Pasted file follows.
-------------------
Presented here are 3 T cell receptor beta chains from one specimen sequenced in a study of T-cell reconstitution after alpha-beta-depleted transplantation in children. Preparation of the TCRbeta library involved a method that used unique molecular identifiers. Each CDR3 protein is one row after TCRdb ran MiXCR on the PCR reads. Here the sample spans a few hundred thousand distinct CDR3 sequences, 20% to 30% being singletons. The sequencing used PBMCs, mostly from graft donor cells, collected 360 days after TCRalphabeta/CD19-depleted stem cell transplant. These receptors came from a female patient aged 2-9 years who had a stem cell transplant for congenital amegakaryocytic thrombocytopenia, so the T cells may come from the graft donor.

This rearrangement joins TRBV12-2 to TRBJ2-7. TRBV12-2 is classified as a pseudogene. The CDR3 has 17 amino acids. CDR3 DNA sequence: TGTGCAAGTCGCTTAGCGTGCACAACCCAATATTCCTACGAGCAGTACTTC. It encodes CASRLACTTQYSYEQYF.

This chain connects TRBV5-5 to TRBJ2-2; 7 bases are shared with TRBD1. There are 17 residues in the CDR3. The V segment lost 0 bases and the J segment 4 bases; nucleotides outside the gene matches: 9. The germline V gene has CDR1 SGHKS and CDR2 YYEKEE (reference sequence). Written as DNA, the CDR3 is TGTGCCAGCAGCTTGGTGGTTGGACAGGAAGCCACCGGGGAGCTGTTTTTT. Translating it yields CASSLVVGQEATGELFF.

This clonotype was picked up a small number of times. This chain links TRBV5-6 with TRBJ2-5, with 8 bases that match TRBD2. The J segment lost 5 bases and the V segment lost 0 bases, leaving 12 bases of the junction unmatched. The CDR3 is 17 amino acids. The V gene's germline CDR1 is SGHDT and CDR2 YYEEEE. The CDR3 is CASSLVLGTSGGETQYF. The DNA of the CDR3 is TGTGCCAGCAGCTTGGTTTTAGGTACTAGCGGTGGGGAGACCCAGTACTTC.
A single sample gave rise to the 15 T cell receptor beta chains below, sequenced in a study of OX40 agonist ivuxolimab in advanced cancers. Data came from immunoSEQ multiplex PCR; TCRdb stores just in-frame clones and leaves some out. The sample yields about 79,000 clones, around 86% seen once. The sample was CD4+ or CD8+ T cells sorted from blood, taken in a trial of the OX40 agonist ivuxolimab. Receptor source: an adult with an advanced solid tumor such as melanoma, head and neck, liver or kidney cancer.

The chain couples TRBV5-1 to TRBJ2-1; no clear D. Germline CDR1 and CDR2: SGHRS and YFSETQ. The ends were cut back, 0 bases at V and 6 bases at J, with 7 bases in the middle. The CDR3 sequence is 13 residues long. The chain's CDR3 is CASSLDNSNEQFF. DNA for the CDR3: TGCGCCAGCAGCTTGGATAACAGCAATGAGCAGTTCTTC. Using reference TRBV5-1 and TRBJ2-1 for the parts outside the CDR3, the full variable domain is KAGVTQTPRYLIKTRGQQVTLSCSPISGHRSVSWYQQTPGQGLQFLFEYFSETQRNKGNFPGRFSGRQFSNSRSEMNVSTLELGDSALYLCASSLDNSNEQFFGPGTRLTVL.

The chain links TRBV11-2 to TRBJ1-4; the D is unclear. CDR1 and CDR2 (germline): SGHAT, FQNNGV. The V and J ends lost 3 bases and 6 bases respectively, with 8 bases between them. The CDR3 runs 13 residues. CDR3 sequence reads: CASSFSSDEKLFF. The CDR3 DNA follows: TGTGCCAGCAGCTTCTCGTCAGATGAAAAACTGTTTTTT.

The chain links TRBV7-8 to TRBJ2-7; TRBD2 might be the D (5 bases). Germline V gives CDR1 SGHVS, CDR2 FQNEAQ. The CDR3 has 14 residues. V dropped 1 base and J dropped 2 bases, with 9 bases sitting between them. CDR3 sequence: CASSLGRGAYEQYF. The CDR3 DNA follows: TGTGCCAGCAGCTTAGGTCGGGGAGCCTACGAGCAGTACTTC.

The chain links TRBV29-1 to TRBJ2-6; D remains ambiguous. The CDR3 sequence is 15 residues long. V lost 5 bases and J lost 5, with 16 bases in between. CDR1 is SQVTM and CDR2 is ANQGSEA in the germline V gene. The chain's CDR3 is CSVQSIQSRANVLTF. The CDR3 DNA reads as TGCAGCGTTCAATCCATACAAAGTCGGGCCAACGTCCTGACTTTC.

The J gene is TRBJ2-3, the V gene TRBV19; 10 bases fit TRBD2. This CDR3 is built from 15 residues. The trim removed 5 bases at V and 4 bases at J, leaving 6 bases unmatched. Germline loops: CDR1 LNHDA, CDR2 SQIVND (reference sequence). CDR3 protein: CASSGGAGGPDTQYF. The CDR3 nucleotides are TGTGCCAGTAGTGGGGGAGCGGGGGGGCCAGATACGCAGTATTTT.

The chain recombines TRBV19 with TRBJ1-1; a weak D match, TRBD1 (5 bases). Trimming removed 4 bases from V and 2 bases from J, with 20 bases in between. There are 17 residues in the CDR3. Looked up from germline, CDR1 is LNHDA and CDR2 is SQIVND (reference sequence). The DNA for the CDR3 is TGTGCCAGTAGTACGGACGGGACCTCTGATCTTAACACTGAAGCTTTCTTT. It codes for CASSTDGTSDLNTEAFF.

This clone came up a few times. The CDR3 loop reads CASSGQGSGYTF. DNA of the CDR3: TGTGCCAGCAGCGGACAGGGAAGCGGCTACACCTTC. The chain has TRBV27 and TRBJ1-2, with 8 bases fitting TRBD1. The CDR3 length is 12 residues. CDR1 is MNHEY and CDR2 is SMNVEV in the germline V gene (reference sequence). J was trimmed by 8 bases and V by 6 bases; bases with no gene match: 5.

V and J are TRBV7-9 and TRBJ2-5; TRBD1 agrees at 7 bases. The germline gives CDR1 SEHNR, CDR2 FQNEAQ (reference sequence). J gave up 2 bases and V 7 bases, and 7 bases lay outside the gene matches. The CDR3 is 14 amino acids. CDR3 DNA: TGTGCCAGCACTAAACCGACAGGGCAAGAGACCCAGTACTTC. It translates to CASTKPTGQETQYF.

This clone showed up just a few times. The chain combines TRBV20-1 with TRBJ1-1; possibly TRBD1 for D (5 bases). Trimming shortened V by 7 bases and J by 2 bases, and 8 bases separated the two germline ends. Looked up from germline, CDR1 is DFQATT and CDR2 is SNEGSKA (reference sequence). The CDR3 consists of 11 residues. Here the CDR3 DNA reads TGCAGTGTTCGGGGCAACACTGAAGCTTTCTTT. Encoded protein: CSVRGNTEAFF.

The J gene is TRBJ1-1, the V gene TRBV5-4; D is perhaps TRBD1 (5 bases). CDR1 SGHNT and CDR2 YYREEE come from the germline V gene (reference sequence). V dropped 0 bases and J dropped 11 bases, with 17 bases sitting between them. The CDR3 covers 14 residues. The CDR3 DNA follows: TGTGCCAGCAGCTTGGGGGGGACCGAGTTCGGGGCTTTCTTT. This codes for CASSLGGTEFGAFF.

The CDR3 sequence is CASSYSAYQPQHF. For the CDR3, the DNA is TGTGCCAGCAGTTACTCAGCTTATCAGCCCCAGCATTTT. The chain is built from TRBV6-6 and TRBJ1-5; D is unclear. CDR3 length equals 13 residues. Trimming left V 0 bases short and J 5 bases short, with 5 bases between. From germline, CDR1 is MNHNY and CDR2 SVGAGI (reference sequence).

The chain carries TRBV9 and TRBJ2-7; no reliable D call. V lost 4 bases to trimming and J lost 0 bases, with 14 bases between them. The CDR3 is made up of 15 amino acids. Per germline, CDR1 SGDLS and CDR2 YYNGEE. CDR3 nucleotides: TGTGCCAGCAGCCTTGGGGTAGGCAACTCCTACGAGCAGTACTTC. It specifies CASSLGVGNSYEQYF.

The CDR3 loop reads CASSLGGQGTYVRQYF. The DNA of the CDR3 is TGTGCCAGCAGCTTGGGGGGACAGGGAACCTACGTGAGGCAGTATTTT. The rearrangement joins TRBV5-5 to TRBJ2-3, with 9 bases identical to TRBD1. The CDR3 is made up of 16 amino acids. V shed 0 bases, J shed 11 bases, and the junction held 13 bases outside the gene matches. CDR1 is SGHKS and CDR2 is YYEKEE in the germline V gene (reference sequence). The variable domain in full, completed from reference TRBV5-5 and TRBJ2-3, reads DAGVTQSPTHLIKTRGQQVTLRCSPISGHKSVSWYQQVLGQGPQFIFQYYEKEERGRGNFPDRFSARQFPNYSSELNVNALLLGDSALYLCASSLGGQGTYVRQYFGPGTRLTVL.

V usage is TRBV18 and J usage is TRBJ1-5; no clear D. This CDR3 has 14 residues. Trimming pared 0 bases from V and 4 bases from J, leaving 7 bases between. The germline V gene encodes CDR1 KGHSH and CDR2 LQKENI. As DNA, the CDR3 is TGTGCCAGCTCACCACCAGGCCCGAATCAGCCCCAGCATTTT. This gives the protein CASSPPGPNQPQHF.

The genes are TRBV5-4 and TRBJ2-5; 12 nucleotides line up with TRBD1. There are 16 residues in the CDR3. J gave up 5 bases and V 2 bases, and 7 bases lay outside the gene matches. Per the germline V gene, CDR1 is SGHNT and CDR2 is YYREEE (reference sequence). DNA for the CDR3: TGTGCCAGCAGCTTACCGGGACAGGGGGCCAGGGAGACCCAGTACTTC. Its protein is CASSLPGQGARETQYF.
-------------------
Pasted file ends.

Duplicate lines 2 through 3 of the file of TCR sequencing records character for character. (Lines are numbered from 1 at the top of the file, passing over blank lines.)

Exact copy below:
This rearrangement joins TRBV12-2 to TRBJ2-7. TRBV12-2 is classified as a pseudogene. The CDR3 has 17 amino acids. CDR3 DNA sequence: TGTGCAAGTCGCTTAGCGTGCACAACCCAATATTCCTACGAGCAGTACTTC. It encodes CASRLACTTQYSYEQYF.

This chain connects TRBV5-5 to TRBJ2-2; 7 bases are shared with TRBD1. There are 17 residues in the CDR3. The V segment lost 0 bases and the J segment 4 bases; nucleotides outside the gene matches: 9. The germline V gene has CDR1 SGHKS and CDR2 YYEKEE (reference sequence). Written as DNA, the CDR3 is TGTGCCAGCAGCTTGGTGGTTGGACAGGAAGCCACCGGGGAGCTGTTTTTT. Translating it yields CASSLVVGQEATGELFF.